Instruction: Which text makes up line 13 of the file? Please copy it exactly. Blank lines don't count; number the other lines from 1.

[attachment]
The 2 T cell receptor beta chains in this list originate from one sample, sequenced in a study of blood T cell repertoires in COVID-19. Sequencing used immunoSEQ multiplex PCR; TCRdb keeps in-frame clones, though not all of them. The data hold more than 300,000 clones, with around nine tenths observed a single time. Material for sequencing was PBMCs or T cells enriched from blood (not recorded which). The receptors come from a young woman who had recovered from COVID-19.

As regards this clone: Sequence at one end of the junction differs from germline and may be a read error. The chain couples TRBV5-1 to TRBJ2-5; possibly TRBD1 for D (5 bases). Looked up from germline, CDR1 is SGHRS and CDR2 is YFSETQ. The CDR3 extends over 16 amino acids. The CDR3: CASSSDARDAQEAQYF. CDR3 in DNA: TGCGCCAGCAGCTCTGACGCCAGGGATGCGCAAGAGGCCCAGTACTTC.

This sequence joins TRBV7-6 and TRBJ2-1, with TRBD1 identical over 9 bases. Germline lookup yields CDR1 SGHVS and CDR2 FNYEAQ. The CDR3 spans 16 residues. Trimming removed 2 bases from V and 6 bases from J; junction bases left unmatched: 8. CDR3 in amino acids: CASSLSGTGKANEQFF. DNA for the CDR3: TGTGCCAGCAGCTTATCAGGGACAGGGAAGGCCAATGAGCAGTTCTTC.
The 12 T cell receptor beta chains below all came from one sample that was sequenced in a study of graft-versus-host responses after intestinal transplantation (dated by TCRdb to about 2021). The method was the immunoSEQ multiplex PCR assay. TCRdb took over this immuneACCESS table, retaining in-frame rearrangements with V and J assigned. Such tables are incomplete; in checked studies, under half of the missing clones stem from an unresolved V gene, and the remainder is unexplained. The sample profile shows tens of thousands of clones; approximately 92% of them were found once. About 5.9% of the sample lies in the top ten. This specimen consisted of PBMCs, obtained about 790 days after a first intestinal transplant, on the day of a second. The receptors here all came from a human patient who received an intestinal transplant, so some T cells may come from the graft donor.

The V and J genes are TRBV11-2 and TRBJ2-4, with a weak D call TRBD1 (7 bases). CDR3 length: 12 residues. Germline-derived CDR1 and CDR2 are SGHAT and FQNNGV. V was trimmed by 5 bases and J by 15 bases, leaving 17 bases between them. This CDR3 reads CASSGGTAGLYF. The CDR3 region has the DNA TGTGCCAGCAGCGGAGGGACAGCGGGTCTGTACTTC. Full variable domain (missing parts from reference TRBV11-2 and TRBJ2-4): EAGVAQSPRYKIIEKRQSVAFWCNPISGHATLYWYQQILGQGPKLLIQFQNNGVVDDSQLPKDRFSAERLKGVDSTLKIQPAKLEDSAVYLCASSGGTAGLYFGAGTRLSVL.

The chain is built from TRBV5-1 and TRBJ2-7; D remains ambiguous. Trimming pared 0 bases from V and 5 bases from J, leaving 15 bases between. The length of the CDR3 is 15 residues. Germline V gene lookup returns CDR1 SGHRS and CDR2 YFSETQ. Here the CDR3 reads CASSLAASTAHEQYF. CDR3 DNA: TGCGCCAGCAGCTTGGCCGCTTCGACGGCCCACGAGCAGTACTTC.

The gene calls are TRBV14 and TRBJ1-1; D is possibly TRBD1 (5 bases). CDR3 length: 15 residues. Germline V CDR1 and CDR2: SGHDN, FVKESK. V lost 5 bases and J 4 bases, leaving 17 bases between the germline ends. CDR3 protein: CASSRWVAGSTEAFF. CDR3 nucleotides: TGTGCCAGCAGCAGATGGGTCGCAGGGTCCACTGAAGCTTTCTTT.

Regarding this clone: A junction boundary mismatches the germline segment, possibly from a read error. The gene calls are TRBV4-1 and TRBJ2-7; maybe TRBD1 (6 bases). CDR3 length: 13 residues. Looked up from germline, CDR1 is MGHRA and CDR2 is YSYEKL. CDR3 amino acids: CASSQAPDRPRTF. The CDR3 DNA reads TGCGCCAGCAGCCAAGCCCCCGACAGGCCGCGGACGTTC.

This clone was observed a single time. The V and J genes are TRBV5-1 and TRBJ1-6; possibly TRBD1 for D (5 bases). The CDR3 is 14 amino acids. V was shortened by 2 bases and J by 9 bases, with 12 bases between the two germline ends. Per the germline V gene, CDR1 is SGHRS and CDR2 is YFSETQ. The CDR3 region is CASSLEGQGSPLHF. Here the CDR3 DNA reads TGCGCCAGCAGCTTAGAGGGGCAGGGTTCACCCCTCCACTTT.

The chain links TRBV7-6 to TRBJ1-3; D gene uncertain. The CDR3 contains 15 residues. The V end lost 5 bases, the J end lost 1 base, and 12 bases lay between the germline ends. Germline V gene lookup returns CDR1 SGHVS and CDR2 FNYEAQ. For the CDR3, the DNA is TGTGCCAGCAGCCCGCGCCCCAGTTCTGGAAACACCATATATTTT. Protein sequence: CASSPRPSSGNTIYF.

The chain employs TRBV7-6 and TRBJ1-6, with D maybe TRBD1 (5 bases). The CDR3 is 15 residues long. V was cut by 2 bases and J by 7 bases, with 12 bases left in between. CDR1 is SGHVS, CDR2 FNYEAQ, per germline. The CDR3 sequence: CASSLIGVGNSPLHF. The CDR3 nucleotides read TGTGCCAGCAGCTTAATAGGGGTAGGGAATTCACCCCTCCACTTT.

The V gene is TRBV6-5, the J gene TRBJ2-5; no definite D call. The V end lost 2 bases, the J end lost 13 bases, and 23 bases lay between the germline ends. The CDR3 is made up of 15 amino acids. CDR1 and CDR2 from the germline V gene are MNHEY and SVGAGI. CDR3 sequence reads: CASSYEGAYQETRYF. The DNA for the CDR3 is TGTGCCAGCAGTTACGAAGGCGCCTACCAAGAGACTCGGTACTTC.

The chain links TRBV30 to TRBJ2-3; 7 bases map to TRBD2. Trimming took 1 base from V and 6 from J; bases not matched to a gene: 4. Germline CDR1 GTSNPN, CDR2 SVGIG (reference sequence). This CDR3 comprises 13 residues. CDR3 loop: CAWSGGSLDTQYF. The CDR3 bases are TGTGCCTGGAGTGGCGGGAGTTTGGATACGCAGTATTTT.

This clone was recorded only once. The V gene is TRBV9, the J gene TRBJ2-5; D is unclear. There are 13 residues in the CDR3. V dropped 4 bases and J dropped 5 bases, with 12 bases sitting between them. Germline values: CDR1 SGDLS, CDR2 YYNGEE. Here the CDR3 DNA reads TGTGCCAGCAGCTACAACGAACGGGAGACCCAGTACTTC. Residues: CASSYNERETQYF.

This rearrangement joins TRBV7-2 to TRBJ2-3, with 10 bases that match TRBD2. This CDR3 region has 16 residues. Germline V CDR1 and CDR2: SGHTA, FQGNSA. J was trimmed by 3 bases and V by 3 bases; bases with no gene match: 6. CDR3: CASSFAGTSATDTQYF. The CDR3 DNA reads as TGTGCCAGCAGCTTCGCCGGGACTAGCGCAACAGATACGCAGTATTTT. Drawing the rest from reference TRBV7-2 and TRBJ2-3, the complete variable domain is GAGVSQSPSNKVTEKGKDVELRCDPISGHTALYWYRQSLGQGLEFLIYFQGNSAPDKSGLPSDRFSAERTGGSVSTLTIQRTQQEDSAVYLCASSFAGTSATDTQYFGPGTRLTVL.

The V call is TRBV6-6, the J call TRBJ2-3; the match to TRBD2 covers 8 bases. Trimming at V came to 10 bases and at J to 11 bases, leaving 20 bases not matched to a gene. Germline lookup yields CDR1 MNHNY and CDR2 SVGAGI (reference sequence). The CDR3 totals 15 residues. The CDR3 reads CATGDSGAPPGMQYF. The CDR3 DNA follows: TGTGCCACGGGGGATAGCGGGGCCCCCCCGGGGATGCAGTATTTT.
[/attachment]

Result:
The chain links TRBV30 to TRBJ2-3; 7 bases map to TRBD2. Trimming took 1 base from V and 6 from J; bases not matched to a gene: 4. Germline CDR1 GTSNPN, CDR2 SVGIG (reference sequence). This CDR3 comprises 13 residues. CDR3 loop: CAWSGGSLDTQYF. The CDR3 bases are TGTGCCTGGAGTGGCGGGAGTTTGGATACGCAGTATTTT.